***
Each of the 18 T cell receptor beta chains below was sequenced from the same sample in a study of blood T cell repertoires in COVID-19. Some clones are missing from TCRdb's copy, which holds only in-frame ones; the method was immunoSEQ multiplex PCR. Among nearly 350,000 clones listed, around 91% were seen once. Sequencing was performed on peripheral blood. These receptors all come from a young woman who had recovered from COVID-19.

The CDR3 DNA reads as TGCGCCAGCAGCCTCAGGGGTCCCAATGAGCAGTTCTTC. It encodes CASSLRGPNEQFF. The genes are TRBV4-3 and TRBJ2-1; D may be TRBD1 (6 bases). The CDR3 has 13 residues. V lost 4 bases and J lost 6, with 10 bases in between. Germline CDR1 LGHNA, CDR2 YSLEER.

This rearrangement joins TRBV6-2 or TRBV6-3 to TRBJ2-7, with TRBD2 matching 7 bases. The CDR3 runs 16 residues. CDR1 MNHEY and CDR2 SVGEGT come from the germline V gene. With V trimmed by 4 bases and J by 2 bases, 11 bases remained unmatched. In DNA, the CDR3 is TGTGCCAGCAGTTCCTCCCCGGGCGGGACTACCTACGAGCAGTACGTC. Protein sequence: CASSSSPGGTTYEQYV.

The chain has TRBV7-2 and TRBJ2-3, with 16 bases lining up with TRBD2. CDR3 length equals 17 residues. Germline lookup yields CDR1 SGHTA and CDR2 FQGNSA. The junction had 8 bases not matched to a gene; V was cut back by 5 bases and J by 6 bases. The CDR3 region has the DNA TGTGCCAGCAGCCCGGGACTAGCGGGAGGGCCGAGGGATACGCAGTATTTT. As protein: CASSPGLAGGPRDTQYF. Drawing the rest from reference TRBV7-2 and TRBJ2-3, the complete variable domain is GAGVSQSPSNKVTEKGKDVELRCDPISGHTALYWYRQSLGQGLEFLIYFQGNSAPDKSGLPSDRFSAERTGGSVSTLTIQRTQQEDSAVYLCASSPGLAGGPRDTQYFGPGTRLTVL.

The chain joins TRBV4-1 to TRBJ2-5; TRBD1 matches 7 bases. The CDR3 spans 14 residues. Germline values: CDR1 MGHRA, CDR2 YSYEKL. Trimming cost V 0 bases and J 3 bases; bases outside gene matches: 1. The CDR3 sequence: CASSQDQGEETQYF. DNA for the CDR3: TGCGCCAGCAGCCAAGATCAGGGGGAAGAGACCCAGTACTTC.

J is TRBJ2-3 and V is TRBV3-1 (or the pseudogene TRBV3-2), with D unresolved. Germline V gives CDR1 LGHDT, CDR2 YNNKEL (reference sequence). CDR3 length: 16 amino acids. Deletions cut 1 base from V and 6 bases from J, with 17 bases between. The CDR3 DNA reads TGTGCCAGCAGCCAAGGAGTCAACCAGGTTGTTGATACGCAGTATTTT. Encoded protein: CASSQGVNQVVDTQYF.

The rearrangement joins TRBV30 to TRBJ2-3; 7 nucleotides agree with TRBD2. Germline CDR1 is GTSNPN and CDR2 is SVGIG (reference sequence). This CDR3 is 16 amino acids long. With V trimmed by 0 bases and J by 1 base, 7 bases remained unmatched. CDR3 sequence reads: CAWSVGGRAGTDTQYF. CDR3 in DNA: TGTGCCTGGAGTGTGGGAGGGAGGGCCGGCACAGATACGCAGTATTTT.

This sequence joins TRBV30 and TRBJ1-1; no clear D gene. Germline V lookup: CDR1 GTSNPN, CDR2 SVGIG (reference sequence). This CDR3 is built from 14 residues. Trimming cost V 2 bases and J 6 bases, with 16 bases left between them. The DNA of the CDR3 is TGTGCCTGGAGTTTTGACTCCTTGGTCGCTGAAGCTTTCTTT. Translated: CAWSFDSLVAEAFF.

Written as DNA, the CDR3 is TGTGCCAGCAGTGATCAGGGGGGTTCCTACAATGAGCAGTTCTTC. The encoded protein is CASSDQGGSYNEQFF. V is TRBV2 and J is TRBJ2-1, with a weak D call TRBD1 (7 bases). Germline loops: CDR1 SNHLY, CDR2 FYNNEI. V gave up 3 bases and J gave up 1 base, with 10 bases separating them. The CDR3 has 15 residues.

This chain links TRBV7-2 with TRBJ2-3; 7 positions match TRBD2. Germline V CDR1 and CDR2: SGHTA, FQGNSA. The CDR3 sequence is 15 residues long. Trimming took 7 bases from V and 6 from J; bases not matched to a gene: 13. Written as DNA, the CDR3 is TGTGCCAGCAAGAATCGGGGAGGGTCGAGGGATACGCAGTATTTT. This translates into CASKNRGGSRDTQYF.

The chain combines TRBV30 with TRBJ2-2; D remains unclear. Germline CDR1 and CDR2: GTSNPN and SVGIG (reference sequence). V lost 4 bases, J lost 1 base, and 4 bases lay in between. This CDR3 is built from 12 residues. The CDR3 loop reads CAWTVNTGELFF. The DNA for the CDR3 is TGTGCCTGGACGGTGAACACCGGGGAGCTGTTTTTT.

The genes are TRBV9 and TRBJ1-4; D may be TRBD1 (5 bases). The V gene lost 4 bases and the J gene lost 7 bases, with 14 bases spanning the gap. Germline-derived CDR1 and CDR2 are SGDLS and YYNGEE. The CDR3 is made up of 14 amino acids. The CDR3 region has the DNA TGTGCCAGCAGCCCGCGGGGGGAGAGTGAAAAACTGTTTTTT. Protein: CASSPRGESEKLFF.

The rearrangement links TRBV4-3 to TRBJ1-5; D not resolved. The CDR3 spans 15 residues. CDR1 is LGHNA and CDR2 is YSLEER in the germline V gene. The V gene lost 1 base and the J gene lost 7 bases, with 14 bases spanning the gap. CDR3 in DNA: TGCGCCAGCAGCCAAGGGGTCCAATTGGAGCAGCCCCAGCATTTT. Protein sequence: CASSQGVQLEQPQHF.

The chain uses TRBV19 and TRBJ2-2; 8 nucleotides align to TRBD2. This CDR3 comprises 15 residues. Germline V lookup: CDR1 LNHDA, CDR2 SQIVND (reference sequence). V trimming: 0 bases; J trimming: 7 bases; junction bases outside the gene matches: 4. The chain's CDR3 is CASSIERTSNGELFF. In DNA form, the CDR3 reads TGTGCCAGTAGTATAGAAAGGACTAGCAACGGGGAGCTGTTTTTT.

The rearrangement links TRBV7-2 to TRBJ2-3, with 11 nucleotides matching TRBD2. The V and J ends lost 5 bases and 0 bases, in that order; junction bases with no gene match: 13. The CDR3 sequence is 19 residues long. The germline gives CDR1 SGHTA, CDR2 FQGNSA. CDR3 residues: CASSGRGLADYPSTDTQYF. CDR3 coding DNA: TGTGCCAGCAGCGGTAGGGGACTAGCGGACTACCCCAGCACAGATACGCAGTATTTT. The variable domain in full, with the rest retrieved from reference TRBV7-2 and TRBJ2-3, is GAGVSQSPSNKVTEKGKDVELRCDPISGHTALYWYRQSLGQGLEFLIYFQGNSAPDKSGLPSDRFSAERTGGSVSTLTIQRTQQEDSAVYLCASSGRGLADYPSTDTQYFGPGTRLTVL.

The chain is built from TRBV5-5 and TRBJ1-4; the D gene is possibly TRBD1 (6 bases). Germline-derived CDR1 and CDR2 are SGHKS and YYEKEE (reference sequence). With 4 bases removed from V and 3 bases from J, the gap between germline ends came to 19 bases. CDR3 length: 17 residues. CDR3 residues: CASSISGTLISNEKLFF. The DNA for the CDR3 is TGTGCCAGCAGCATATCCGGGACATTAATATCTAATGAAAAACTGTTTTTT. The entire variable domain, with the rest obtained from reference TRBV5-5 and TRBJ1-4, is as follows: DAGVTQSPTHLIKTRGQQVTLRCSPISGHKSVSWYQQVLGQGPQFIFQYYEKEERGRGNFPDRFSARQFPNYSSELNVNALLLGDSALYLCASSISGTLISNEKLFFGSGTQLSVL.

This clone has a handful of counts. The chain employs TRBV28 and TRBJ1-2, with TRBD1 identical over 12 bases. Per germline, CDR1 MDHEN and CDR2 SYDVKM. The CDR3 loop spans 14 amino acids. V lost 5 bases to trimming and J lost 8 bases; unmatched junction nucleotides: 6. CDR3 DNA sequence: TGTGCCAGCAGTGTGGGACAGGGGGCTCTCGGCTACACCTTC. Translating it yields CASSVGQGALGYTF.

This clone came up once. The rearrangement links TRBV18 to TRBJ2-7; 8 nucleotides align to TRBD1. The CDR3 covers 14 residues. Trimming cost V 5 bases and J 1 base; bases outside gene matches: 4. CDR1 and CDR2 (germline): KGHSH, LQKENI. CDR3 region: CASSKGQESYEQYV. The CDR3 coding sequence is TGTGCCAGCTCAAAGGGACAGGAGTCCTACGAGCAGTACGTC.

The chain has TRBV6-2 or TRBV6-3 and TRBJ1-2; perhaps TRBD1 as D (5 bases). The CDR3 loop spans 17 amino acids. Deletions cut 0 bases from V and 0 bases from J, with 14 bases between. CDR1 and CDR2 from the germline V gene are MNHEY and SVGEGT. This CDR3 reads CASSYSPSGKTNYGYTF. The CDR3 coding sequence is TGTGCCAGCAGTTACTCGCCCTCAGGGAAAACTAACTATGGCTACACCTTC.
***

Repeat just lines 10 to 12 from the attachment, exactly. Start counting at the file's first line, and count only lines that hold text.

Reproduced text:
This chain links TRBV7-2 with TRBJ2-3; 7 positions match TRBD2. Germline V CDR1 and CDR2: SGHTA, FQGNSA. The CDR3 sequence is 15 residues long. Trimming took 7 bases from V and 6 from J; bases not matched to a gene: 13. Written as DNA, the CDR3 is TGTGCCAGCAAGAATCGGGGAGGGTCGAGGGATACGCAGTATTTT. This translates into CASKNRGGSRDTQYF.

The chain combines TRBV30 with TRBJ2-2; D remains unclear. Germline CDR1 and CDR2: GTSNPN and SVGIG (reference sequence). V lost 4 bases, J lost 1 base, and 4 bases lay in between. This CDR3 is built from 12 residues. The CDR3 loop reads CAWTVNTGELFF. The DNA for the CDR3 is TGTGCCTGGACGGTGAACACCGGGGAGCTGTTTTTT.

The genes are TRBV9 and TRBJ1-4; D may be TRBD1 (5 bases). The V gene lost 4 bases and the J gene lost 7 bases, with 14 bases spanning the gap. Germline-derived CDR1 and CDR2 are SGDLS and YYNGEE. The CDR3 is made up of 14 amino acids. The CDR3 region has the DNA TGTGCCAGCAGCCCGCGGGGGGAGAGTGAAAAACTGTTTTTT. Protein: CASSPRGESEKLFF.